Rafael Nadal Was the Immovable Object


Here are some body parts that Rafael Nadal has torn: his hamstrings, and his quadriceps. His left patellar tendon, abdomen, and left costal arch. His abdomen again. He’s dealt with tendinitis, arthritis, and repeated issues with both wrists. He has hip problems. Last year, at Indian Wells, he broke a rib midway through his semifinal match. He won that match, and then went out and played the final. “I could barely breathe but I decided to play the final because they told me it was probably a muscle spasm,” he said afterward. Normal stuff.

After getting a second opinion and a correct diagnosis, Nadal took six weeks off. He returned midway through his beloved clay season, and lost uncharacteristically early at tournaments in Madrid and Rome. Then he went to Paris, creaky and torn and held together by athletic tape, and beat four top-10 players to win the French Open for the 14th time. 

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Nadal paid dearly, it turned out, to win that 14th French Open. With the hopes of winning the Grand Slam still, somehow, intact after the first two majors of the 2022 season, he dragged himself to Wimbledon, white-knuckled his way to the semifinals and then did something nearly as un-Nadal-like as smashing a racket or declining to tinker with his water bottles: he withdrew. An abdominal tear. Again!

Since then, Nadal’s ranking has dropped out of the top 10 for the first time since 2005. He didn’t have his best stuff at last year’s U.S. Open—he reached the fourth round and lost to an inspired Frances Tiafoe—but things have only gotten worse as he’s taken time to rest. Now, it’s May and he’s won one match this year. He’s only played four. What’s wrong this time? Does it even matter? Or have we moved beyond targeted rehab and particular diagnoses? Perhaps it’s now just understood that once he steps on the court, something is going to give way.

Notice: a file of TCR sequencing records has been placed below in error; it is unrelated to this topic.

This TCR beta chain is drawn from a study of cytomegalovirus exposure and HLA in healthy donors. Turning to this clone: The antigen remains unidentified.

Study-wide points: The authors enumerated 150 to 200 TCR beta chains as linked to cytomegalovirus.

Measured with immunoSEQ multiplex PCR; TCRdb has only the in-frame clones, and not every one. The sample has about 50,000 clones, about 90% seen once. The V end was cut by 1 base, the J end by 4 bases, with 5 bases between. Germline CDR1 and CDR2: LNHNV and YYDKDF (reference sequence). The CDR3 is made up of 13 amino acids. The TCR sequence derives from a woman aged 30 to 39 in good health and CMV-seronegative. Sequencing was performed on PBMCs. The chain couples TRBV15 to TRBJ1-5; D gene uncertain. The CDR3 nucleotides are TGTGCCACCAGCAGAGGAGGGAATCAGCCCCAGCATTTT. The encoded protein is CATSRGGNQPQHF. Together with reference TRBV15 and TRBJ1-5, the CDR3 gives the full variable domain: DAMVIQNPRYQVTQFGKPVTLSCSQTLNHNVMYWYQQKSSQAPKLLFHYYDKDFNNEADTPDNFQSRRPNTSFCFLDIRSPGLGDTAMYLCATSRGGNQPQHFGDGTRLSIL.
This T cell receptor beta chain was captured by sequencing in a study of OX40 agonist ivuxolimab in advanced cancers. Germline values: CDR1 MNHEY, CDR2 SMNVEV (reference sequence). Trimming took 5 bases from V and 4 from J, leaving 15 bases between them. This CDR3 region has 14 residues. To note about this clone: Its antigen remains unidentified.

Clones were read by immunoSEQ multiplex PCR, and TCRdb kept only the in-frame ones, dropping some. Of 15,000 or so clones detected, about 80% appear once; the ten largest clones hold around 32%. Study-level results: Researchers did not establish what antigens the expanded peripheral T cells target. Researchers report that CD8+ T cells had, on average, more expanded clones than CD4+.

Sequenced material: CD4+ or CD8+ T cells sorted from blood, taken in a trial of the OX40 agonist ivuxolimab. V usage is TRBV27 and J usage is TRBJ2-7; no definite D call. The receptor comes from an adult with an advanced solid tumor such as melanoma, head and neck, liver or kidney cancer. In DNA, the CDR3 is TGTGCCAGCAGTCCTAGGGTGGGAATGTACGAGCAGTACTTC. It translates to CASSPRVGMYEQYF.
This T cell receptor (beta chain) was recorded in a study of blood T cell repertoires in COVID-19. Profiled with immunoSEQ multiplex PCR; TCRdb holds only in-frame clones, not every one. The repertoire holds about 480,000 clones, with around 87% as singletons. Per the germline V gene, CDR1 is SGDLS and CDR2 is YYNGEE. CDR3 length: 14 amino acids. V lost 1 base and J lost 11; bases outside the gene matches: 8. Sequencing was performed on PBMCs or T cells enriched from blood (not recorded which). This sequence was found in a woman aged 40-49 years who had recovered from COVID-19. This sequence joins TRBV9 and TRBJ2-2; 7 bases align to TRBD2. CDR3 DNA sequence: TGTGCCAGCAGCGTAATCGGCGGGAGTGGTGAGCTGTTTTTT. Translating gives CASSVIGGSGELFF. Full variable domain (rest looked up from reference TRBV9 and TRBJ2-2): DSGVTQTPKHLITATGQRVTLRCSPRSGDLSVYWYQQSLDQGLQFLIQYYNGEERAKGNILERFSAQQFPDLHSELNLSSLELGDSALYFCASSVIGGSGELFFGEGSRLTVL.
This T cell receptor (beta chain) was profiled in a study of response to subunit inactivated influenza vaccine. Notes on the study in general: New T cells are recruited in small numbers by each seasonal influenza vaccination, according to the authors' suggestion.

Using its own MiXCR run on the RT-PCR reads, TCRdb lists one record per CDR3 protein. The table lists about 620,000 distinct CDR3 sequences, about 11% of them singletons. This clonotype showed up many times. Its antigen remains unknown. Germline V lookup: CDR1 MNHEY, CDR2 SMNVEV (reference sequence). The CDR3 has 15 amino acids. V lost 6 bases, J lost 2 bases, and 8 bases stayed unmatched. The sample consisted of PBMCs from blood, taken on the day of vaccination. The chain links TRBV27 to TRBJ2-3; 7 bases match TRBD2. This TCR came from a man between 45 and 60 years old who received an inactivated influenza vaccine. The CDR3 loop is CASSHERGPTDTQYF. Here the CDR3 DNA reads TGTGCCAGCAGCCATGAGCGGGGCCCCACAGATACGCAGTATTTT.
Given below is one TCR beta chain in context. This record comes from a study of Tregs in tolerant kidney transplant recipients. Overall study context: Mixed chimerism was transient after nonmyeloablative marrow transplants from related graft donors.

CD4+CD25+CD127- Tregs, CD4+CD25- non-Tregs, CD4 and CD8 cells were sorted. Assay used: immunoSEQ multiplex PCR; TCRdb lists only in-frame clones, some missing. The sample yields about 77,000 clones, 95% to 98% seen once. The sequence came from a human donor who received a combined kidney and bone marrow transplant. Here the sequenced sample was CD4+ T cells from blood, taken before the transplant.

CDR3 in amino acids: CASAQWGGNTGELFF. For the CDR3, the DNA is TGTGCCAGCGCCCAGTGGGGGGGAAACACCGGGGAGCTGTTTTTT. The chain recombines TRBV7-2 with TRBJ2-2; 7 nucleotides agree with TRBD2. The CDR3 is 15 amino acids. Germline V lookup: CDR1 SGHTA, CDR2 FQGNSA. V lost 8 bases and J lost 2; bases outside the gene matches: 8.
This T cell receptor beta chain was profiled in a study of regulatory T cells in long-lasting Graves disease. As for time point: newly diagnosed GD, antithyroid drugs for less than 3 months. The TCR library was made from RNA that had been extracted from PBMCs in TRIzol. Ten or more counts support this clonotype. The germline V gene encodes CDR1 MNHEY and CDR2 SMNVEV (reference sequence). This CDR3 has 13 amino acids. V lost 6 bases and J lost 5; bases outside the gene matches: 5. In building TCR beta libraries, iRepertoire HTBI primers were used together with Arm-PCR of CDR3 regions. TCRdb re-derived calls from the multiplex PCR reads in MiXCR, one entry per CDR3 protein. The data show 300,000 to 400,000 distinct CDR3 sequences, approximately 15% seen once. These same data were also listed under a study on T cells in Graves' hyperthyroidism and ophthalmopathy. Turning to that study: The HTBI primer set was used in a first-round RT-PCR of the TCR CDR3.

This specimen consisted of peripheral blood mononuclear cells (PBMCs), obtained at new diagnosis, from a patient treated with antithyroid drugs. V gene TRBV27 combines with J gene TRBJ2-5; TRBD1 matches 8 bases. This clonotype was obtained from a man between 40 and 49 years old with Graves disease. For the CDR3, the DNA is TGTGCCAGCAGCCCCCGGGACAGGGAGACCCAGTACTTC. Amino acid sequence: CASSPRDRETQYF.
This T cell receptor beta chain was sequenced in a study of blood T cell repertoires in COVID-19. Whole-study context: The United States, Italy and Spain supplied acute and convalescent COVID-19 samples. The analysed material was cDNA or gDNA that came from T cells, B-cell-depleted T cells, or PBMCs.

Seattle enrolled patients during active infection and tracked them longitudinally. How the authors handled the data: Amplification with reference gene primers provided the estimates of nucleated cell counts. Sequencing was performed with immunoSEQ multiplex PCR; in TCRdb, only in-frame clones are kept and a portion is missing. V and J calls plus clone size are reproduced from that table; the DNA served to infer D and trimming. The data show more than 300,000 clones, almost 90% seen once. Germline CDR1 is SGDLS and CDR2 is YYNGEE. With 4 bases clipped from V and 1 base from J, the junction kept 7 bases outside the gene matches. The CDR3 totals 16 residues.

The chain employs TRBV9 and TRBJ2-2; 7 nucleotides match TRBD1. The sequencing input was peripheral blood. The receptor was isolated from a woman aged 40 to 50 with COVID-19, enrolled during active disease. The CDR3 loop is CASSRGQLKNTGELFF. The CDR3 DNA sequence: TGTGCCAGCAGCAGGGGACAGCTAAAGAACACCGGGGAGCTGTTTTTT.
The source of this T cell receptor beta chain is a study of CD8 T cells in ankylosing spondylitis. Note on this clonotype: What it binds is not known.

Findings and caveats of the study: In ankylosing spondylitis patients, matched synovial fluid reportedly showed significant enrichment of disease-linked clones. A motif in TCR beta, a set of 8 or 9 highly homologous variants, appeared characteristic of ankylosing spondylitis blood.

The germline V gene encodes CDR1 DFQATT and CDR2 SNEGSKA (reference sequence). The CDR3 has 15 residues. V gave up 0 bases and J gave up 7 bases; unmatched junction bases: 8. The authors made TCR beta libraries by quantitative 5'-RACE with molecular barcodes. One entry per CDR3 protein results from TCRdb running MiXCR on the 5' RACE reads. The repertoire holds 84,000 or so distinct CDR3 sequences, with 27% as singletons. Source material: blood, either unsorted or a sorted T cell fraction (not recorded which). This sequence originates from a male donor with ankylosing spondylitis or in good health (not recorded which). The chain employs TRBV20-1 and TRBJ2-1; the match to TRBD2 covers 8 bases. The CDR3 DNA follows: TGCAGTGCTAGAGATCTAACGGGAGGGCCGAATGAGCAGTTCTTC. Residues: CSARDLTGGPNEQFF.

Since he broke through on tour in the mid-aughts, it’s been impossible to watch Nadal and not think two things: Holy shit, how did he get to that ball? and oh boy, that’s going to catch up to him. He played tennis with stunning, infuriating physicality. His game was all loops and slides. No sharp angles, and yet somehow still so fast. But each time he blasted a forehand, whipping the racket over his head as he does, you could practically feel something tearing in his shoulder. He got to every ball, especially on the clay, where he had that extra split second to slide to that just-out-of-reach shot, but that was going to come at a cost, right? Now, finally, the bill is coming due.

Copyright : https://www.gq.com/story/rafael-nadal-french-open-career

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